In comparison to Figure 1, the NASA system had two significant improvements. Rather than a block code, the NASA standard used a short-constraint-length (64-state) convolutional code as an inner code, decoded by the optimal Viterbi algorithm (see the article on ``Viterbi algorithm" in Scholarpedia), because by this time it had been realized that convolutional codes are superior to block codes from the point of view of performance vs.  complexity. Secondly, the NASA standard incorporated an interleaver to spread out bursts of errors, because the errors out of a Viterbi decoder are somewhat bursty, and also because real space channels can suffer other kinds of burst errors. The outer code was chosen to be a powerful 16-error-correcting Reed-Solomon code of length 255 over the finite field with 256 elements.

The NASA standard concatenated code achieved an impressive coding gain of more than 7 dB on an additive white Gaussian noise channel at decoding error probabilities of the order of \(10^{-5}\ ,\) and became a workhorse for space applications during the 1970s and 1980s.

When the primary antenna failed to deploy on the Galileo mission to Jupiter in 1992, heroic engineering efforts were undertaken to design the most powerful concatenated code conceived up to that time, and to program it into the spacecraft computers. The inner code was a \(2^{14}\)-state convolutional code, decoded by the Viterbi algorithm. The outer code actually consisted of multiple Reed-Solomon codes of varying strengths. Iterative decoding was used as follows: if one of the outer decoders succeeded in decoding on the basis of partial decoding by the inner decoder, then the outer decoder's decisions were fed back to the inner decoder to help it make further progress, and so forth. This elaborate system achieved a coding gain of more than 10 dB at decoding error probabilities of the order of \(10^{-7}\ .\)

Capacity-approaching codes

The field of channel coding was revolutionized by the invention of turbo codes by Berrou et al. in 1993 (Berrou et al. 1993) . Turbo codes use multiple carefully chosen codes, a pseudo-random interleaver, and iterative decoding to approach the Shannon limit within 1 dB (see the article on ``Turbo codes" in Scholarpedia).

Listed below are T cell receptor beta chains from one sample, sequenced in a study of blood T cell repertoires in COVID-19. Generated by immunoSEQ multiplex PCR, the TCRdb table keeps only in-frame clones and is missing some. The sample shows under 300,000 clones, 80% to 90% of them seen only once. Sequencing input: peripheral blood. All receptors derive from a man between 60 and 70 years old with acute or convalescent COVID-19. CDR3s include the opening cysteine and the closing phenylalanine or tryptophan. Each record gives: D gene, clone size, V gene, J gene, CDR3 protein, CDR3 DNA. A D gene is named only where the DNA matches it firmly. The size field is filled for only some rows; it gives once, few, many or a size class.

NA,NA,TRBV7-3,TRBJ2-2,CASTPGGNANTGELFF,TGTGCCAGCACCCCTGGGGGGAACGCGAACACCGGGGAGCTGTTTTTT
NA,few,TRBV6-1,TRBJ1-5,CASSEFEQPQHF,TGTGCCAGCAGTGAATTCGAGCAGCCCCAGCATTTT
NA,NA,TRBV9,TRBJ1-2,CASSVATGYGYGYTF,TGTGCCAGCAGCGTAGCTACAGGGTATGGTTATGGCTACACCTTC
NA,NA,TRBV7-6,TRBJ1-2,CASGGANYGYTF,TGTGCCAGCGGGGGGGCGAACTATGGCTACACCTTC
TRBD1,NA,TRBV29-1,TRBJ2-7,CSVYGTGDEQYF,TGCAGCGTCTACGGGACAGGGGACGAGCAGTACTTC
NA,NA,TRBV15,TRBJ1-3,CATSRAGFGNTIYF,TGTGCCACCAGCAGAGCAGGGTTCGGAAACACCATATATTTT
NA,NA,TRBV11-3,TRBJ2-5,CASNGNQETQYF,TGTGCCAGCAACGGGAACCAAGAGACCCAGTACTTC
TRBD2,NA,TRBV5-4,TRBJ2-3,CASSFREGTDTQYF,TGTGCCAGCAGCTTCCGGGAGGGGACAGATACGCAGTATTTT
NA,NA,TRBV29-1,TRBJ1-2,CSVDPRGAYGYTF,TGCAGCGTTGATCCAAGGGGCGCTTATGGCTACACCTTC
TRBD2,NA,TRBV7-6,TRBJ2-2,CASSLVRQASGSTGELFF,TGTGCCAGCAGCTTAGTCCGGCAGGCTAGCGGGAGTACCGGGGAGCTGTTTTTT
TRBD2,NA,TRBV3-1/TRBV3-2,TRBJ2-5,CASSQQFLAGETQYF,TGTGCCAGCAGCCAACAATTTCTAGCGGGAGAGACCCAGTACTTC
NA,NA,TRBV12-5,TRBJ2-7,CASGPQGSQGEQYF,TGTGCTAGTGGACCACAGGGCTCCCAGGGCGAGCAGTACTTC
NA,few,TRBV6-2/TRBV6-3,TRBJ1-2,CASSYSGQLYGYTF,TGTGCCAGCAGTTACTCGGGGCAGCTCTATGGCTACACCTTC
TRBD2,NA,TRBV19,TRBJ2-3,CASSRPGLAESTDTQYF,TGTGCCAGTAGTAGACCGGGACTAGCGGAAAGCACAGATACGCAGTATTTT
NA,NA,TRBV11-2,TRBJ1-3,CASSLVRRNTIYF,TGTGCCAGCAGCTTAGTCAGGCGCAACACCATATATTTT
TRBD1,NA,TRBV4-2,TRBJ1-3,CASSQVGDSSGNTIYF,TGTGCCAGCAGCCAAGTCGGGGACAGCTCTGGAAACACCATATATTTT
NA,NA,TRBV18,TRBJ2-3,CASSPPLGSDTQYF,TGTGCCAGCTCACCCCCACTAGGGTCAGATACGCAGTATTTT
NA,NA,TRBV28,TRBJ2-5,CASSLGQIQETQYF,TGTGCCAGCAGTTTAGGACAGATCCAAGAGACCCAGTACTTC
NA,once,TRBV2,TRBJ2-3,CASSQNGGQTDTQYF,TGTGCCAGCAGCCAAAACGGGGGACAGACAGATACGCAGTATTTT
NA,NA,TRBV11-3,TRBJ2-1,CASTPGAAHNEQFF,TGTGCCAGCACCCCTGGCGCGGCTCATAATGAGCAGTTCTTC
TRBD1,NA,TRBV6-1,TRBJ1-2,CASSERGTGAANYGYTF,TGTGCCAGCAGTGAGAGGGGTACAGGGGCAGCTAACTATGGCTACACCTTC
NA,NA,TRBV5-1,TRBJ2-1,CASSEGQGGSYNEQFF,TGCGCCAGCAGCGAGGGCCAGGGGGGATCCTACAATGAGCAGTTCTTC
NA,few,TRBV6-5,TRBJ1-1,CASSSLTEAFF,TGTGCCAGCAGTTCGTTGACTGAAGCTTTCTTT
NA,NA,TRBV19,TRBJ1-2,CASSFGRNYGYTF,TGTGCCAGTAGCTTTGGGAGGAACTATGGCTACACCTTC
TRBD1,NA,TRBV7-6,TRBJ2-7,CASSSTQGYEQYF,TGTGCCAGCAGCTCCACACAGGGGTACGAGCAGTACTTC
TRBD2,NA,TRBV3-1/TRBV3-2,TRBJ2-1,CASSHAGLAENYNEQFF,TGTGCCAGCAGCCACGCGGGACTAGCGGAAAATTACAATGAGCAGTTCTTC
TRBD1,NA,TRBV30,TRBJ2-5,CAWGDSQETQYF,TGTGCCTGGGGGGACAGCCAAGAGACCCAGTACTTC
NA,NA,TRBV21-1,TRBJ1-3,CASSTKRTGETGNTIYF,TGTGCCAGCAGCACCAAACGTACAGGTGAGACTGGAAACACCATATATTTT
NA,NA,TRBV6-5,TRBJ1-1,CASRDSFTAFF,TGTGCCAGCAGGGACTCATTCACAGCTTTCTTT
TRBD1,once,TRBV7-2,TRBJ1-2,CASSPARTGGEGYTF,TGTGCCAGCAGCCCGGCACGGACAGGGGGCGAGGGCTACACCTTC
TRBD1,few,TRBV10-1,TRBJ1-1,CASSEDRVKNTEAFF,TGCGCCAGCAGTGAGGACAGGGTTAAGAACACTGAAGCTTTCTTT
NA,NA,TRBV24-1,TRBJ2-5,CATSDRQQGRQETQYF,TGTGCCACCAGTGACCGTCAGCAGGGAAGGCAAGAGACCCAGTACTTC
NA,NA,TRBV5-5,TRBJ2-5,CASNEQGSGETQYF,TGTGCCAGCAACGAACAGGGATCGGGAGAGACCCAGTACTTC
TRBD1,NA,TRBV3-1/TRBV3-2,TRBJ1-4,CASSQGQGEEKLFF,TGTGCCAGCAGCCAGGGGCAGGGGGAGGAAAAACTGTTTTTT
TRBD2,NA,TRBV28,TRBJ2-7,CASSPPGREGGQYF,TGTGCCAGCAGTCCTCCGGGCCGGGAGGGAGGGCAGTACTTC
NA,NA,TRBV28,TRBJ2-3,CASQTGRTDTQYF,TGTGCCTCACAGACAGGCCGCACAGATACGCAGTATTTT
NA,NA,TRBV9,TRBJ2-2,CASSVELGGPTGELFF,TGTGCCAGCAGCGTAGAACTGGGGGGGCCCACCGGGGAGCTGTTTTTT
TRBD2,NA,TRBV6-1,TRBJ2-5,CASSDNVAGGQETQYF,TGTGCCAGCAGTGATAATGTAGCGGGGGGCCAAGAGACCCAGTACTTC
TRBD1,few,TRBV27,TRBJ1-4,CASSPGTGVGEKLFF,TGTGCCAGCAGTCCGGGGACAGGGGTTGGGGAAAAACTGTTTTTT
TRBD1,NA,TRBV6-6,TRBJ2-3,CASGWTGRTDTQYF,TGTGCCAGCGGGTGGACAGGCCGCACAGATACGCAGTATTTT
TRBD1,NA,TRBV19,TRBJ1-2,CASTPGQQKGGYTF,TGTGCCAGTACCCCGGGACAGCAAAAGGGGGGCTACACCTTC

The original turbo codes of Berrou et al. are regarded as ``parallel concatenated codes," whereas the systems described above are now called ``serial concatenated codes." With iterative decoding, concatenation of even very simple codes can yield superb performance. For example, Figure 3 illustrates a ``repeat-accumulate" (RA) code of Divsalar, Jin, and McEliece (Divsalar et al. 1998), which serially concatenates a trivial repetition code of length 3 (i.e., the code with the two codewords 000 and 111) with an ultra-simple 2-state, rate-1 convolutional ``accumulate" code via an interleaver. Compared to the elaborate Galileo system described above, this simple RA system is much easier to decode, and, quite amazingly, performs better!

Figure 3: Simple repeat-accumulate code with iterative decoding.

All capacity-approaching codes are now regarded as ``codes on graphs," in which a (possibly large) number of simple codes are interconnected according to some graph topology. Any such code may be regarded as a (possibly elaborate) concatenated code.


  • Costello, Jr, D J and Forney, Jr, G D (2007). Channel coding: The road to channel capacity. Proceedings of the IEEE 95: 1150-1177.
  • Shannon, C E (1948). A mathematical theory of communication. Bell Syst. Tech. J. 27: 379–423 and 623–656.
  • Forney, Jr, G D (1966). Concatenated Codes. MIT Press, Cambridge, MA.
  • Reed, I S and Solomon, G (1960). Polynomial codes over certain finite fields. J. SIAM 8: 300-304.
  • Berrou, C; Glavieux, A and Thitimajshima, P (1993). Near Shannon limit error-correcting coding and decoding: Turbo codes. Proc. 1993 Int. Conf. Commun., Geneva, Switzerland  : 1064-1070.
  • Divsalar, D; Jin, H and McEliece, R J (1998). Coding theorems for `turbo-like' codes. Proc. 1998 Allerton Conf., Allerton, IL  : 201–210.

Internal references

See also

Turbo codes, Viterbi algorithm